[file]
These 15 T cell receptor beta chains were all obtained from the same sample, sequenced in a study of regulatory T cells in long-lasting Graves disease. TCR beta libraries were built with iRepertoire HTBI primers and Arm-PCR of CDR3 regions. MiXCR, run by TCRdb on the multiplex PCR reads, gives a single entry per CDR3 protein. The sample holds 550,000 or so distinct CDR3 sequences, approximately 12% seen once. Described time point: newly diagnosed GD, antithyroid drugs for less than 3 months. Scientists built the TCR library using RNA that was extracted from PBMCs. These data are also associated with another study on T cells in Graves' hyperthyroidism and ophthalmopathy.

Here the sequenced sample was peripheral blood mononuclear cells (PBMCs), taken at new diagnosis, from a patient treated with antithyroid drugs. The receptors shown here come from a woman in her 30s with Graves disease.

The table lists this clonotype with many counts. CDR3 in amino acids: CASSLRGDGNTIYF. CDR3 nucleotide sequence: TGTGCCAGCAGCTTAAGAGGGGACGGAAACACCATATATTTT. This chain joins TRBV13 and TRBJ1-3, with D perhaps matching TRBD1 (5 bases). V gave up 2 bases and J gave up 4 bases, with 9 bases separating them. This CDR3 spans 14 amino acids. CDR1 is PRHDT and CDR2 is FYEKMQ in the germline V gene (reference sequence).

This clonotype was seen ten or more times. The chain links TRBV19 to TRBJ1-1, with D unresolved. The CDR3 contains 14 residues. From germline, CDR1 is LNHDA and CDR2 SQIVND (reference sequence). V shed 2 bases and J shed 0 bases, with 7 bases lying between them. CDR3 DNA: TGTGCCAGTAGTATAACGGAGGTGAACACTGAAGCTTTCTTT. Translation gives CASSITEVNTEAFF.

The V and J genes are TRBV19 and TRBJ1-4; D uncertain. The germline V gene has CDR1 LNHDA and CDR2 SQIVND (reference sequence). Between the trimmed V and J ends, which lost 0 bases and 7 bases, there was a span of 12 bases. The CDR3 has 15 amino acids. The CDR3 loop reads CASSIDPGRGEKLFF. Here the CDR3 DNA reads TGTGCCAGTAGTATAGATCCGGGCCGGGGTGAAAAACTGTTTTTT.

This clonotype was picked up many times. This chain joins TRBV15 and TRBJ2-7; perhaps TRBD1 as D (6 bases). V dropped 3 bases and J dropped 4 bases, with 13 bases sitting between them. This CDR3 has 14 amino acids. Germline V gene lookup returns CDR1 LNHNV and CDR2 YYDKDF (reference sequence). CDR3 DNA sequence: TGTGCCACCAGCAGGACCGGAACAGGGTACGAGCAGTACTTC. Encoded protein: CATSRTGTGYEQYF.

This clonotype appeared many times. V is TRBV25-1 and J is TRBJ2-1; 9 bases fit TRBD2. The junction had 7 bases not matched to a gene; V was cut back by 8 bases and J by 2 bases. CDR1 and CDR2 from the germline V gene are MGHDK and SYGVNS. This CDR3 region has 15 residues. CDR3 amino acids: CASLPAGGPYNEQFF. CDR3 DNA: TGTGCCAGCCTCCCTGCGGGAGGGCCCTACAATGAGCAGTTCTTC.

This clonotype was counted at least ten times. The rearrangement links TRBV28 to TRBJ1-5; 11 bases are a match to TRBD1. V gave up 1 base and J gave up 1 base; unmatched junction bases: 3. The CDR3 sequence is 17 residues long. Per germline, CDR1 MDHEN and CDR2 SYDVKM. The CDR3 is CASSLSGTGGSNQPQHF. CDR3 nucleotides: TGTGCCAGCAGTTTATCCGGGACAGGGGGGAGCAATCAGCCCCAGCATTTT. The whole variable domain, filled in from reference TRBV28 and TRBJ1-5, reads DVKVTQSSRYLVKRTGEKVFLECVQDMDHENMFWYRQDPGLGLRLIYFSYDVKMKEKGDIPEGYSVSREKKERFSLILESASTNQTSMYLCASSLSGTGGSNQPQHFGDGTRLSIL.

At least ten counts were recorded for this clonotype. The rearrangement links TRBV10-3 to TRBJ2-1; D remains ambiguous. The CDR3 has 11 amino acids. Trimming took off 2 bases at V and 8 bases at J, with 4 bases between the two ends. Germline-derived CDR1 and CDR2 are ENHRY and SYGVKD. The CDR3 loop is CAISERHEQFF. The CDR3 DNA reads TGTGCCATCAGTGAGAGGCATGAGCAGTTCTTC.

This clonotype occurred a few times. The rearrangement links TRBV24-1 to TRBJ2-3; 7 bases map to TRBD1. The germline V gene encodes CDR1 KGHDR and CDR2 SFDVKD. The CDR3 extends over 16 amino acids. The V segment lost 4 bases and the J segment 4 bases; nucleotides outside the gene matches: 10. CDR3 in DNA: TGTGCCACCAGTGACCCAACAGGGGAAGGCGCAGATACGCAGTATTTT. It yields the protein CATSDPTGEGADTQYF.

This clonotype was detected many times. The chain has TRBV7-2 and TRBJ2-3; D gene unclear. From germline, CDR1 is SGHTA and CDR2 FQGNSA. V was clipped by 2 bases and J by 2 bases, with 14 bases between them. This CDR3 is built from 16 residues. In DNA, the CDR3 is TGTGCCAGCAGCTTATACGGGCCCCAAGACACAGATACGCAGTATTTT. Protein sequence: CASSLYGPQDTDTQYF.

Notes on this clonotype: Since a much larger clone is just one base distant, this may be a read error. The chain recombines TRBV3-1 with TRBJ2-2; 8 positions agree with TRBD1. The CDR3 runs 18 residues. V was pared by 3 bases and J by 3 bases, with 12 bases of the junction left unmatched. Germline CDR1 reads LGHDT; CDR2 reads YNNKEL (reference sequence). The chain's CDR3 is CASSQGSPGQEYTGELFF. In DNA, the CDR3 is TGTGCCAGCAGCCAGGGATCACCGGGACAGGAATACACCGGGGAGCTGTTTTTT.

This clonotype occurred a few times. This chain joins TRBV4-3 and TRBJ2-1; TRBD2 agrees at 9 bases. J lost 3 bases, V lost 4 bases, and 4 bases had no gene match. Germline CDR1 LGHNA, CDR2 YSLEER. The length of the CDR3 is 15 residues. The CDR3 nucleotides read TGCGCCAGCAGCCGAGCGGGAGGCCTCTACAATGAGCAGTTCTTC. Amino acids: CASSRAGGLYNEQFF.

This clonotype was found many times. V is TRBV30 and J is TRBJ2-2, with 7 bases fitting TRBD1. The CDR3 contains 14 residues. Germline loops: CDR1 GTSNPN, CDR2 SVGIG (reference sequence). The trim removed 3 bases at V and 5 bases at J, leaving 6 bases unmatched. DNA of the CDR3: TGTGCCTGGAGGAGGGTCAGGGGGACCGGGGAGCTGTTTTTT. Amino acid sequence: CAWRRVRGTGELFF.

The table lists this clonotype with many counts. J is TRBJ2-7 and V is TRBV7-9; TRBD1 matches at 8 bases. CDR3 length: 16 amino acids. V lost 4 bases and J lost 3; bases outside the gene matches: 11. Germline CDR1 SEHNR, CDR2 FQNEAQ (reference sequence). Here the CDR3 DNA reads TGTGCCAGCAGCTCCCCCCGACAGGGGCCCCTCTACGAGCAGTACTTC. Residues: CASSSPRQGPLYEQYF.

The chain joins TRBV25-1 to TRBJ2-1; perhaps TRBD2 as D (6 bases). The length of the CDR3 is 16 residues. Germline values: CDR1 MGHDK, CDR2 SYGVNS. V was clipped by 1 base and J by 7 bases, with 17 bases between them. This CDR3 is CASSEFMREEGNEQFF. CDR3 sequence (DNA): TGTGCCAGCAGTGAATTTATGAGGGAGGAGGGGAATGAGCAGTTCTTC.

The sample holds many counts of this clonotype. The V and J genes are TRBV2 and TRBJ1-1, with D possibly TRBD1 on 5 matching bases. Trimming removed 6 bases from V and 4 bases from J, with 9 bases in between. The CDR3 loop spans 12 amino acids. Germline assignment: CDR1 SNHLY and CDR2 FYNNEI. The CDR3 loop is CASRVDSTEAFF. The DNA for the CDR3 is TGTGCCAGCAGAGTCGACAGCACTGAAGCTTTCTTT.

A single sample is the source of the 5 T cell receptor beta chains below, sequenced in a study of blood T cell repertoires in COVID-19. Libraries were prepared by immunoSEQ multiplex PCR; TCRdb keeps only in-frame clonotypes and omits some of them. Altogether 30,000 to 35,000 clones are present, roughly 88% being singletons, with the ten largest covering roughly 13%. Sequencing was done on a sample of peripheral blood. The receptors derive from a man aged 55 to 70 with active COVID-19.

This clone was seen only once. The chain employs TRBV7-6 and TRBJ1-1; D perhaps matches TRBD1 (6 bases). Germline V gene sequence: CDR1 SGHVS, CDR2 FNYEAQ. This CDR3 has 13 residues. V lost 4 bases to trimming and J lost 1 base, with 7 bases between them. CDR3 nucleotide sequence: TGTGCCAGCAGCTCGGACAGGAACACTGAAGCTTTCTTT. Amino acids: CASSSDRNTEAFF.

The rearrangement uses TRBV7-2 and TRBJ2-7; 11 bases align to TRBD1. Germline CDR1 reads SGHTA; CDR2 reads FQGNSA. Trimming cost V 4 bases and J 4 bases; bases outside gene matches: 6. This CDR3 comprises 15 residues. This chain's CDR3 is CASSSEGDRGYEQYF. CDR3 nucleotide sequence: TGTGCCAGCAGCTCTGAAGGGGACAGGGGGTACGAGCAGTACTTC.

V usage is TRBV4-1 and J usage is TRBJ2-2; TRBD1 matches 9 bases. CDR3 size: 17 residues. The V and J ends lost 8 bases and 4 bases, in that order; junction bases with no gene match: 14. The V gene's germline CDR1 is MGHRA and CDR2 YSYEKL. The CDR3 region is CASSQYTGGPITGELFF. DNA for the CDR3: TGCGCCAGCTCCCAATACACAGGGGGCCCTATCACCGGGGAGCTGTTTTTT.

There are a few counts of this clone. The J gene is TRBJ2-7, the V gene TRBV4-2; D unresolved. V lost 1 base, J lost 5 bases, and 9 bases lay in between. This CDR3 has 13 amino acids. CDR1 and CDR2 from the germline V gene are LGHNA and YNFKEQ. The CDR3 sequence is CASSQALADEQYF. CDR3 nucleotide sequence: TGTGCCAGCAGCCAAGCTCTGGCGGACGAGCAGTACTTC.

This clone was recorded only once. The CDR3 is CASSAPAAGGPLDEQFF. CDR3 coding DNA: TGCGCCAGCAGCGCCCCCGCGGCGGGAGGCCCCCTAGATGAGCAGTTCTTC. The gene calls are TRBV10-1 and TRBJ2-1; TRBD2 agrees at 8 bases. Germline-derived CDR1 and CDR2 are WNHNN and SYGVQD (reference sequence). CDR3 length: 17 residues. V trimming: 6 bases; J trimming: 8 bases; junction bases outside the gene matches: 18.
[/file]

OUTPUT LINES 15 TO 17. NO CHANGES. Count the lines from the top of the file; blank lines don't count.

The table lists this clonotype with many counts. J is TRBJ2-7 and V is TRBV7-9; TRBD1 matches at 8 bases. CDR3 length: 16 amino acids. V lost 4 bases and J lost 3; bases outside the gene matches: 11. Germline CDR1 SEHNR, CDR2 FQNEAQ (reference sequence). Here the CDR3 DNA reads TGTGCCAGCAGCTCCCCCCGACAGGGGCCCCTCTACGAGCAGTACTTC. Residues: CASSSPRQGPLYEQYF.

The chain joins TRBV25-1 to TRBJ2-1; perhaps TRBD2 as D (6 bases). The length of the CDR3 is 16 residues. Germline values: CDR1 MGHDK, CDR2 SYGVNS. V was clipped by 1 base and J by 7 bases, with 17 bases between them. This CDR3 is CASSEFMREEGNEQFF. CDR3 sequence (DNA): TGTGCCAGCAGTGAATTTATGAGGGAGGAGGGGAATGAGCAGTTCTTC.

The sample holds many counts of this clonotype. The V and J genes are TRBV2 and TRBJ1-1, with D possibly TRBD1 on 5 matching bases. Trimming removed 6 bases from V and 4 bases from J, with 9 bases in between. The CDR3 loop spans 12 amino acids. Germline assignment: CDR1 SNHLY and CDR2 FYNNEI. The CDR3 loop is CASRVDSTEAFF. The DNA for the CDR3 is TGTGCCAGCAGAGTCGACAGCACTGAAGCTTTCTTT.